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Milton Friedman?s Stance: The Methodology of Causal Realism

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  • Kevin Hoover

    (Department of Economics, University of California Davis)

Abstract

Milton Friedman is usually regarded as an instrumentalist on the basis of his infamous claim that economic theories are to be judged by their predictions and not by the realism of their assumptions. This interpretation sits oddly with Friedman?s empirical work ? e.g., Friedman and Schwartz?s monetary history ? and his explicit rejection of theories of the business cycle that, while based on accurate correlations, nevertheless do not make economic sense. In this paper, I try to reconcile Friedman?s methodological writings with his practices as an empirical economist by, first, taking his roots in Alfred Marshall seriously and, second, by taking the methodological implications of his empirical work seriously. Friedman dislikes the word ?cause?. Nevertheless, appearances to the contrary notwithstanding, Friedman is best understood as a causal realist ? that is, one who understands the object of scientific inquiry as the discovery through empirical investigation of the true causal mechanisms underlying observable phenomena.

Suggested Citation

  • Kevin Hoover, 2004. "Milton Friedman?s Stance: The Methodology of Causal Realism," Working Papers 66, University of California, Davis, Department of Economics.
  • Handle: RePEc:cda:wpaper:06-6
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    File URL: http://wp.econ.ucdavis.edu/06-6.pdf
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    References listed on IDEAS

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    1. Thomas Mayer, 1995. "Doing Economic Research," Books, Edward Elgar Publishing, number 305.
    2. Mayer, Thomas, 1993. "Friedman's Methodology of Positive Economics: A Soft Reading," Economic Inquiry, Western Economic Association International, vol. 31(2), pages 213-223, April.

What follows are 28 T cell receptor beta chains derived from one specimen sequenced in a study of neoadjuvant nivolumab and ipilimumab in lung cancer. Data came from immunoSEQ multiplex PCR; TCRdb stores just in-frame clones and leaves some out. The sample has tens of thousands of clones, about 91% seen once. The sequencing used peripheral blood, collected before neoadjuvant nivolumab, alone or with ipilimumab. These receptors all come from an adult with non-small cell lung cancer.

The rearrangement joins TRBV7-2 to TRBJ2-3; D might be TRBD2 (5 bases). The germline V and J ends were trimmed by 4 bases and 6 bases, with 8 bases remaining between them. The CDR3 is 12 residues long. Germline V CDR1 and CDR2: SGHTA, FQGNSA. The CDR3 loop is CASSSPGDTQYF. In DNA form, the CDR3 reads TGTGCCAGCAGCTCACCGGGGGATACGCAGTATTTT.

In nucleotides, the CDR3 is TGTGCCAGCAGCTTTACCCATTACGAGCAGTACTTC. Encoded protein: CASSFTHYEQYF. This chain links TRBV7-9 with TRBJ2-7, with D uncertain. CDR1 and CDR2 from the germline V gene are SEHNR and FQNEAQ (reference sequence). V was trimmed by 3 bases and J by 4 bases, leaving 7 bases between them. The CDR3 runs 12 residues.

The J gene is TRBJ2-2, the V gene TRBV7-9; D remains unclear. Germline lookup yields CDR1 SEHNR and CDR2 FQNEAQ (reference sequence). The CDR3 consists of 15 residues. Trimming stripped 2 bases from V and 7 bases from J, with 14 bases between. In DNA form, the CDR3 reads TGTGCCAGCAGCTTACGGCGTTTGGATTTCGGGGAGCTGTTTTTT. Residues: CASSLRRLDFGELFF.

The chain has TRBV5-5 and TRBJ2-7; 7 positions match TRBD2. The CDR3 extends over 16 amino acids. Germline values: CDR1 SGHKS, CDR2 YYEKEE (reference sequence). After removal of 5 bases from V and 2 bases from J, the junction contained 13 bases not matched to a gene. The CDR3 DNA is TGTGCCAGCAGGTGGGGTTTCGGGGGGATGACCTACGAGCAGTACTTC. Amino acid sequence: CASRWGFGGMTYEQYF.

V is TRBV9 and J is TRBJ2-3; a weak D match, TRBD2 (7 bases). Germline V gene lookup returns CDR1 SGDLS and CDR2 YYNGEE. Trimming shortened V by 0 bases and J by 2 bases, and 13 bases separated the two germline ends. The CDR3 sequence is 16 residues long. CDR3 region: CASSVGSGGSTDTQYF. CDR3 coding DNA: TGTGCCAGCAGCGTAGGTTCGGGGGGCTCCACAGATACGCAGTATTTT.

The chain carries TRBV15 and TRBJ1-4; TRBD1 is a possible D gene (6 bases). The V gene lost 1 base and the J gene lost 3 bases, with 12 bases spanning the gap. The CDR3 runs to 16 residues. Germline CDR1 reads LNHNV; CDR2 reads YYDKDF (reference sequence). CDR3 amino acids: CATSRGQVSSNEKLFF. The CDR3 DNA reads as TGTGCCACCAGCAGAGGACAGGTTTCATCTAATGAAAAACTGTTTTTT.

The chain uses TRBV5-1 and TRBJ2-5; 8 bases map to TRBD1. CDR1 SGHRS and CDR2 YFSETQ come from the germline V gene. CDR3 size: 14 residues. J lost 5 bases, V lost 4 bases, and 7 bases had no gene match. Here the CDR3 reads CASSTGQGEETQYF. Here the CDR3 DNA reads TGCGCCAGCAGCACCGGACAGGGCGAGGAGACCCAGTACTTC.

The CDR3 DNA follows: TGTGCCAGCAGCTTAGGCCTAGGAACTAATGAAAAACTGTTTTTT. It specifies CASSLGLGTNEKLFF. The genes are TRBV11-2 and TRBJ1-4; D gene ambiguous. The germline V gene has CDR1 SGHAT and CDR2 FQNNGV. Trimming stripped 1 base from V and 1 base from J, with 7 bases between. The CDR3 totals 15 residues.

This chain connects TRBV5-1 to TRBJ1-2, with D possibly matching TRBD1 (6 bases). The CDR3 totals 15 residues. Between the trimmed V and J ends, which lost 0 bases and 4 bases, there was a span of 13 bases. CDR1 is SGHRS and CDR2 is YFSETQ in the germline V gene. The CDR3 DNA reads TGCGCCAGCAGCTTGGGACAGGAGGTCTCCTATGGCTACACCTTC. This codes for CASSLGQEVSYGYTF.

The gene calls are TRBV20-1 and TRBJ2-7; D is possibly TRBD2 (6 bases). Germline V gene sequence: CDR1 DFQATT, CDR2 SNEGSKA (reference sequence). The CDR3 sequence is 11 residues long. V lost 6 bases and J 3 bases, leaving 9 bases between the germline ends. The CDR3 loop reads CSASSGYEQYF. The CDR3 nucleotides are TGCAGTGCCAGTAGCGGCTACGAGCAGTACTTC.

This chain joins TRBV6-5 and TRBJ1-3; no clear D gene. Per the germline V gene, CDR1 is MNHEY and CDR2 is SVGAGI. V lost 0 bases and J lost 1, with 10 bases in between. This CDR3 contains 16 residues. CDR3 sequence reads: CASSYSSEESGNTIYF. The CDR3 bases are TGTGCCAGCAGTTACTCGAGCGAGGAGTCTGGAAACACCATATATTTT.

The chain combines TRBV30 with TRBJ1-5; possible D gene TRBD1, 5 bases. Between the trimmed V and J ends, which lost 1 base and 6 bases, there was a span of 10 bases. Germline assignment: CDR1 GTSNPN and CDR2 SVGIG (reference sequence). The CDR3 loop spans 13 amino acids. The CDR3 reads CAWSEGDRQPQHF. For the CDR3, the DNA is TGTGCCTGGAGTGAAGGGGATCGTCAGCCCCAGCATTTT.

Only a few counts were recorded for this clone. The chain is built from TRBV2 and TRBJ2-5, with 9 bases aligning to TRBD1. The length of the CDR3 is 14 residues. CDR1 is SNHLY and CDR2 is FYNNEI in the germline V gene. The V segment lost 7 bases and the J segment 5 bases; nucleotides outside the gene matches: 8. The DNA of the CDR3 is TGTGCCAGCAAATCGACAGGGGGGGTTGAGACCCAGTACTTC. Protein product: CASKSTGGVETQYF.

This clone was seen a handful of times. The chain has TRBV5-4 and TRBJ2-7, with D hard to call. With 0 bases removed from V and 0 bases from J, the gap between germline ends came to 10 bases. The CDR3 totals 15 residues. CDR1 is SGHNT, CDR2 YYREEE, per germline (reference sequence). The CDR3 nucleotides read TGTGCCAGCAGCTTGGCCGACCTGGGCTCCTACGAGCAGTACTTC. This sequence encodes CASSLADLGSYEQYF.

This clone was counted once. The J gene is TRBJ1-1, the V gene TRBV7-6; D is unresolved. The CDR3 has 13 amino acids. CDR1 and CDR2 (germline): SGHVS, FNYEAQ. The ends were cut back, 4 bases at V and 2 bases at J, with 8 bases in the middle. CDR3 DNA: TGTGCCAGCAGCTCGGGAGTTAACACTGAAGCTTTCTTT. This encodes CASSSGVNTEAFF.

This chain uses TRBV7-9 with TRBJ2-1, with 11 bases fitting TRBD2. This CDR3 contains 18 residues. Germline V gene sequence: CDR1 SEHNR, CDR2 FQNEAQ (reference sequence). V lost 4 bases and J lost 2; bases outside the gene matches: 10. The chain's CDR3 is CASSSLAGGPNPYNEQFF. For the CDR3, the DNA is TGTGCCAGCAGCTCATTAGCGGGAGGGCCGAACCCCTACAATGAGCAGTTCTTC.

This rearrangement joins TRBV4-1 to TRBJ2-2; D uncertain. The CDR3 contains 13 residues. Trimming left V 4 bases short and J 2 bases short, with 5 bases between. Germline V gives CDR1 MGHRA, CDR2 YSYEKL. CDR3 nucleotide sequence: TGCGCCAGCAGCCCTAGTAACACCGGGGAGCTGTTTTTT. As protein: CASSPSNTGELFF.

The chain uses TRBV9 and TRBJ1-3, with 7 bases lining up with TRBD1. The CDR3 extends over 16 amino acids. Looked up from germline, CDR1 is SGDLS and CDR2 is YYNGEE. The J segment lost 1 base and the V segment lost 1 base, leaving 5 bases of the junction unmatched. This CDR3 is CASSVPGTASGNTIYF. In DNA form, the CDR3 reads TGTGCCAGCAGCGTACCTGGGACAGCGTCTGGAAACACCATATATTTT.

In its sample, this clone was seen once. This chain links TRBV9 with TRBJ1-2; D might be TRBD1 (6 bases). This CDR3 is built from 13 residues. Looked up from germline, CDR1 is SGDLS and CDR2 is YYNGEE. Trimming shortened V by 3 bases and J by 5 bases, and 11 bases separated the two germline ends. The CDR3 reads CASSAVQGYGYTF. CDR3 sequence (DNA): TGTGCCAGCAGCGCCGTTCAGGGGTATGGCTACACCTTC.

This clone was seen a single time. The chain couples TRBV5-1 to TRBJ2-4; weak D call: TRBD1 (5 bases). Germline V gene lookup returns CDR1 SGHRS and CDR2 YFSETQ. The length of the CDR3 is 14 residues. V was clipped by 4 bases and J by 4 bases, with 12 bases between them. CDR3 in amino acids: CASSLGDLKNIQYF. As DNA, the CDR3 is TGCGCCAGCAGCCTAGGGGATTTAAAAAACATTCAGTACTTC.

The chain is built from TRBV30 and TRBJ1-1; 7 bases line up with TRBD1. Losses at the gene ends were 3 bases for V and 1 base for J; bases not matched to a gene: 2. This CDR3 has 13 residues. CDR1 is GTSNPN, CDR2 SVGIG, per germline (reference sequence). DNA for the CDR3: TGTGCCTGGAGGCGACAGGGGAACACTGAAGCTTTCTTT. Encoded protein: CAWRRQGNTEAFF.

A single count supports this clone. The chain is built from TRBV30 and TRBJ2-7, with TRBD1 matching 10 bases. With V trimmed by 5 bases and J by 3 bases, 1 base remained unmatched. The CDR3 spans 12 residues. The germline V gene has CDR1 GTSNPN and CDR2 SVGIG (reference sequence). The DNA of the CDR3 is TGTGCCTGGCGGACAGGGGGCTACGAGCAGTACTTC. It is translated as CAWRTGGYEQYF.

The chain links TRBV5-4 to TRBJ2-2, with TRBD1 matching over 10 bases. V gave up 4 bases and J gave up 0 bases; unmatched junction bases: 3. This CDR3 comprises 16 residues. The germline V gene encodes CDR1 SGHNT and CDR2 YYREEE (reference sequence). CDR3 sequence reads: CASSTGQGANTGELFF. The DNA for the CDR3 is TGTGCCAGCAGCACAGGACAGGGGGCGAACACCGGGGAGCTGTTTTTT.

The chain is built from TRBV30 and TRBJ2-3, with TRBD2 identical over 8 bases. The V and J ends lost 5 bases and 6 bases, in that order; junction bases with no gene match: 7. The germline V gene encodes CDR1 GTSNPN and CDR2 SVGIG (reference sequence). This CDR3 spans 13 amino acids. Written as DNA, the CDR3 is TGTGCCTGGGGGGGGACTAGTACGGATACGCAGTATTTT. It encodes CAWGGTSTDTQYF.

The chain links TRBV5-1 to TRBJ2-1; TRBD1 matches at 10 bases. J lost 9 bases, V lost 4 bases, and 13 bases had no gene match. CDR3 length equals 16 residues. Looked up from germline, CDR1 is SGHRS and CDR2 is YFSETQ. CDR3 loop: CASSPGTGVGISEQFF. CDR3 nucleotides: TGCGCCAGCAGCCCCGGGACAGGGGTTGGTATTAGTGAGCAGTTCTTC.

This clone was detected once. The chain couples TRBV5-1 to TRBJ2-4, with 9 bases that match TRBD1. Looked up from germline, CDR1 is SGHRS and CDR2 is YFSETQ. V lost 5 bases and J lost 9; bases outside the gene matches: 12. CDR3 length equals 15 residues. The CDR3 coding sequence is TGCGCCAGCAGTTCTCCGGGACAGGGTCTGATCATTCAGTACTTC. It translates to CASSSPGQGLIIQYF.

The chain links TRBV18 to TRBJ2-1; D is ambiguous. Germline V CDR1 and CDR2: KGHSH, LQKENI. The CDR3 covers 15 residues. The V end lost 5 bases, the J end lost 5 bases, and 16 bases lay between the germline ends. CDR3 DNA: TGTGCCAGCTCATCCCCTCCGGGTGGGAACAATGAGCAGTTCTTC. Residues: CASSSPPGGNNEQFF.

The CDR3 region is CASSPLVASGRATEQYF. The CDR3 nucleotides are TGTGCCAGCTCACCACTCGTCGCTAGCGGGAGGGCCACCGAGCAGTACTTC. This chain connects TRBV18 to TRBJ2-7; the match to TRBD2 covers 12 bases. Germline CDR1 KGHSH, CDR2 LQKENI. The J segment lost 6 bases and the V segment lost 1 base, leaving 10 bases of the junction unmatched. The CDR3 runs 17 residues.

3. Milton Friedman, 1949. "The Marshallian Demand Curve," Journal of Political Economy, University of Chicago Press, vol. 57, pages 463-463.
    4. anonymous, 1992. "Interview with Milton Friedman," The Region, Federal Reserve Bank of Minneapolis, issue June.
    5. James Tobin, 1970. "Money and Income: Post Hoc Ergo Propter Hoc?," The Quarterly Journal of Economics, Oxford University Press, vol. 84(2), pages 301-317.
    6. Frazer, William J, Jr & Boland, Lawrence A, 1983. "An Essay on the Foundations of Friedman's Methodology," American Economic Review, American Economic Association, vol. 73(1), pages 129-144, March.
    7. Thomas Mayer, 1992. "Truth versus precision in economics," Books, Edward Elgar Publishing, number 307.
    8. D. Wade Hands, 2003. "Did Milton Friedman's methodology license the Formalist Revolution?," Journal of Economic Methodology, Taylor & Francis Journals, vol. 10(4), pages 507-520.
    9. Milton Friedman, 1970. "Comment on Tobin," The Quarterly Journal of Economics, Oxford University Press, vol. 84(2), pages 318-327.
    10. Hoover, Kevin D., 2004. "Lost Causes," Journal of the History of Economic Thought, Cambridge University Press, vol. 26(02), pages 149-164, June.
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    Citations

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    Cited by:

    1. Bruno Chiarini, 2008. "Milton Friedman: la moneta, il metodo e la politica," Rivista di Politica Economica, SIPI Spa, vol. 98(1), pages 39-56, January-F.
    2. Simon Deichsel & Andreas Pyka, 2009. "A Pragmatic Reading of Friedman's Methodological Essay and What It Tells Us for the Discussion of ABMs," Journal of Artificial Societies and Social Simulation, Journal of Artificial Societies and Social Simulation, vol. 12(4), pages 1-6.
    3. Khan, Haider, 2008. "Friedman’s Methodology: A Puzzle and A Proposal for Generating Useful Debates through Causal Comparisons (with a postscript on positive vs. normative theories)," MPRA Paper 7458, University Library of Munich, Germany, revised Mar 2008.
    4. Khan, Haider, 2005. "Friedman’s Methodology: A Puzzle and A Proposal for Generating Useful Debates through Causal Comparisons," MPRA Paper 7024, University Library of Munich, Germany, revised Jan 2008.

    More about this item

    Keywords

    friedman; realsim;

    JEL classification:

    • B41 - Schools of Economic Thought and Methodology - - Economic Methodology - - - Economic Methodology

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